Editor’s note: Greatest Sales are true accounts of how successful salespeople closed the deal despite sales objections, buyer inertia, cutthroat competition and other obstacles. Adrian Miller, owner of Adrian Miller Sales Training in Port Washington, NY, offers some terrific insights on how to stay connected with buyers even when you can’t get past their voice mail.
I’d identified a solid prospect: a good-sized company with healthy budgets and a problem I could help solve.
I provide sales training, and I’d learned that this company desperately needed help with sales and service. I identified the key decision maker – let’s call him Joe – and dialed his direct number.
That was call #1.
I can’t take your call…
I didn’t get Joe; I got his voice mail. So I left a message explaining who I was and why I was calling. I promised to follow up and left my number.
After several follow-up calls also went to Joe’s voice mail, I looked for another way into the company. I spoke to the receptionist, assistants, other execs. They all told me I had to talk to Joe.
After several more weeks of calling, Joe still hadn’t picked up.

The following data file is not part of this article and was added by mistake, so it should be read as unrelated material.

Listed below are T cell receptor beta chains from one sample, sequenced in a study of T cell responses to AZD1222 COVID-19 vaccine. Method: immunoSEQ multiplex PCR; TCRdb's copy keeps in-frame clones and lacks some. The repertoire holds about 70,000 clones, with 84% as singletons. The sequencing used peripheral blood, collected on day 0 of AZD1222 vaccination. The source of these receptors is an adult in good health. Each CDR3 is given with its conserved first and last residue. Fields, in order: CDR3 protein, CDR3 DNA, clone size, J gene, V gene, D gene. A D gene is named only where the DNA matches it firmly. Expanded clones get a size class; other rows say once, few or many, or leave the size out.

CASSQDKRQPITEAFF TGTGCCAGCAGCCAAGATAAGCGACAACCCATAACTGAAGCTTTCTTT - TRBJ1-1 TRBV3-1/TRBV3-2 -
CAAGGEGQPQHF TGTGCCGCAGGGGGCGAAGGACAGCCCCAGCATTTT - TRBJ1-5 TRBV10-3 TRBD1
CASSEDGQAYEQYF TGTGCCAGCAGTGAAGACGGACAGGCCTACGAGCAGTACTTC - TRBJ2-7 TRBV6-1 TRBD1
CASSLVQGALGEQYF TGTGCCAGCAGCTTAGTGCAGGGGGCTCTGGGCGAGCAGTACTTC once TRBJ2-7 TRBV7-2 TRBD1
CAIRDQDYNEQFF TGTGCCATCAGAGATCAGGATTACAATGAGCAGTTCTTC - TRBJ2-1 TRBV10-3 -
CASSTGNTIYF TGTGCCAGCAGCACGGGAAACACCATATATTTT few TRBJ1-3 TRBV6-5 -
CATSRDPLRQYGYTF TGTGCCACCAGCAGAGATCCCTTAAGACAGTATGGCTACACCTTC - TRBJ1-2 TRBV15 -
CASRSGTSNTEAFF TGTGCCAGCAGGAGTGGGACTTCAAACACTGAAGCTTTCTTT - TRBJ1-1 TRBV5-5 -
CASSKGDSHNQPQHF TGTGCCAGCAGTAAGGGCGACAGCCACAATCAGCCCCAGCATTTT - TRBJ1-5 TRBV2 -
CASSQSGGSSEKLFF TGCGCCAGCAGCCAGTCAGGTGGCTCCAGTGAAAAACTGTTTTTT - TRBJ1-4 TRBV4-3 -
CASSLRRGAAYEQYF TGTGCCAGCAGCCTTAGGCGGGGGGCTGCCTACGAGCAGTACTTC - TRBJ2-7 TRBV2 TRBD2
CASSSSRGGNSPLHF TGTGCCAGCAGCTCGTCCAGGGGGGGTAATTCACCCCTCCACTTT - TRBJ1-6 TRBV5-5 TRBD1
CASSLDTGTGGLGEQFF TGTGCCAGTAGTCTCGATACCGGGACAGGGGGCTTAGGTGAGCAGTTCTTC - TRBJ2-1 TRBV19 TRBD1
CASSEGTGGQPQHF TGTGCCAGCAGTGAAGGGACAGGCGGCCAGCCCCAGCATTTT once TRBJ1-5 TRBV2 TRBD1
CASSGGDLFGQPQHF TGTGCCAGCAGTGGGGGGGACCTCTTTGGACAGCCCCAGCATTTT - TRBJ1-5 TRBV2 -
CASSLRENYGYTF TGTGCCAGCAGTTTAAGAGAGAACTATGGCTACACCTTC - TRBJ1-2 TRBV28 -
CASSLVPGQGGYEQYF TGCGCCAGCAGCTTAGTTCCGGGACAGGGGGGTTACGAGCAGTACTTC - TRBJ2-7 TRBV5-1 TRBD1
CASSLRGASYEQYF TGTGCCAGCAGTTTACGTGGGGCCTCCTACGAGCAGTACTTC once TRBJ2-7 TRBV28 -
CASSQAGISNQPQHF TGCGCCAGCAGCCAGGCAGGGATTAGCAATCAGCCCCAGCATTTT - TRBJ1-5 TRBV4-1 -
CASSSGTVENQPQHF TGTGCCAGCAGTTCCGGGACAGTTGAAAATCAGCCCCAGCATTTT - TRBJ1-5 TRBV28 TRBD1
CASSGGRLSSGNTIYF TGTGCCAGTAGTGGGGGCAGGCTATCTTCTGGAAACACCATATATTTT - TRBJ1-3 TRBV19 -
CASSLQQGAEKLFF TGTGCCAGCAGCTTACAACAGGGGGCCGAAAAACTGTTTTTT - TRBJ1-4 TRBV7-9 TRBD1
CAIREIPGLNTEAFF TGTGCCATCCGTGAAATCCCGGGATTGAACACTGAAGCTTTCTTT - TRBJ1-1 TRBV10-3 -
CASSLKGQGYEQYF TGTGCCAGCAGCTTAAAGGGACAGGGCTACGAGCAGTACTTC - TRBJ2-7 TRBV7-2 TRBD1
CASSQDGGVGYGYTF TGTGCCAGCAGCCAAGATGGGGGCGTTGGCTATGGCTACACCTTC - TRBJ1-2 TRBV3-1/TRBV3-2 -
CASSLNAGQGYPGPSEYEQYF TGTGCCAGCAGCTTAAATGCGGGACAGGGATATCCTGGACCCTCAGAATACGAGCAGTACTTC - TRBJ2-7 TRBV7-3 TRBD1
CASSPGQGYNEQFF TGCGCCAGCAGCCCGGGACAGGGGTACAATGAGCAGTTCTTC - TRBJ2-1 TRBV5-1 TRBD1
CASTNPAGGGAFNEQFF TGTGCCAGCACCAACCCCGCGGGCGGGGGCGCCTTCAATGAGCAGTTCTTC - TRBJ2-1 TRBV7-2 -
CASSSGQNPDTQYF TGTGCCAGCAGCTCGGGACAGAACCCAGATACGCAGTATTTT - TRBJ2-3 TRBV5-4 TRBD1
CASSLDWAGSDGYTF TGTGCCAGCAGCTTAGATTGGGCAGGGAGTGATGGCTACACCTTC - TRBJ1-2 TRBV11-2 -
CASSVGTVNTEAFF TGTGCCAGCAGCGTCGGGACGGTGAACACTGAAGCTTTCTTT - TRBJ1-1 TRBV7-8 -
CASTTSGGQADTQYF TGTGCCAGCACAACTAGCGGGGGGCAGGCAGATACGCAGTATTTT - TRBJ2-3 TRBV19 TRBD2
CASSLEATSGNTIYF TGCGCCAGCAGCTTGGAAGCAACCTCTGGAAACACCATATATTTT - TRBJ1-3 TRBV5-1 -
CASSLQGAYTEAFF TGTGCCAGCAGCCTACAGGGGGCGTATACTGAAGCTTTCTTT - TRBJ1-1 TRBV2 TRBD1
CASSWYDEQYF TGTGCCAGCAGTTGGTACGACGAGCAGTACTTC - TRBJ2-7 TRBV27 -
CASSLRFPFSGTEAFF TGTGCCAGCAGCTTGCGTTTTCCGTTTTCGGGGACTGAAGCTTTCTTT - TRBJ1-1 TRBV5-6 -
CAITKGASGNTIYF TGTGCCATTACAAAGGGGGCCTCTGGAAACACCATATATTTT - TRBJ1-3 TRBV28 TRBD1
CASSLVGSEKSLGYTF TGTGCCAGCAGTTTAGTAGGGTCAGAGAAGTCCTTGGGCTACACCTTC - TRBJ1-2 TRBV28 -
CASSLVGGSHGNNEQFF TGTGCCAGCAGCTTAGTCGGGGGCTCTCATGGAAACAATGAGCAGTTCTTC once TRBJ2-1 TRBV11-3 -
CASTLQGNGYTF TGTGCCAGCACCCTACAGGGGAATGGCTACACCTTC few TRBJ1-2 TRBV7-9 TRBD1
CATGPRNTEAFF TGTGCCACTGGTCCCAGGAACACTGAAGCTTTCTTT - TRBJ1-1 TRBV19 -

Now, there comes a time when you have to decide whether a prospect is still worth pursuing. In this case, I stuck with it because Joe remained a high-value prospect. But after so many calls, it was challenging to find new things to say. It was like having a conversation with someone who’s not listening.
The last thing I wanted was to leave a string of annoying “just touching base” messages that would make Joe reach for the delete button. Each message had to be unique, timely and valuable.
The three I’s
I use an approach to voice mail I call the three “I’s” – information, invitations and introductions.
Sometimes I’d leave a message passing along some information I’d learned about Joe’s company or his industry – news about his competitors, or an industry trend highlighted in a trade article.
Other times I’d invite him to an event I thought he might find interesting. “There’s a terrific speaker at next week’s trade show in the Javits Center,” I’d say. “Let me know if you’d like to attend.”
Still other times, I’d offer to introduce Joe to people who I thought it would be worthwhile for him to know – potential customers, for example.
36th time’s the charm
Over the next few months, I left Joe 35 voice mails. On the 36th call, he picked up the phone.
I was surprised. But he acted like this conversation was the most natural thing in the world. “I got your messages,” Joe said. “I just haven’t had a chance to call you back. Why don’t you come in next week and we’ll talk?”
It really was that easy. When we met, he told me how much he admired my persistence. “Teach my people how to do that,” he said.
It took discipline and effort to keep after Joe. But it didn’t take as much time as it seemed. In all, I probably spent nine or ten hours over several months. That turned out to be a solid investment: Joe became one of my biggest clients for years, until the company he worked for was sold.
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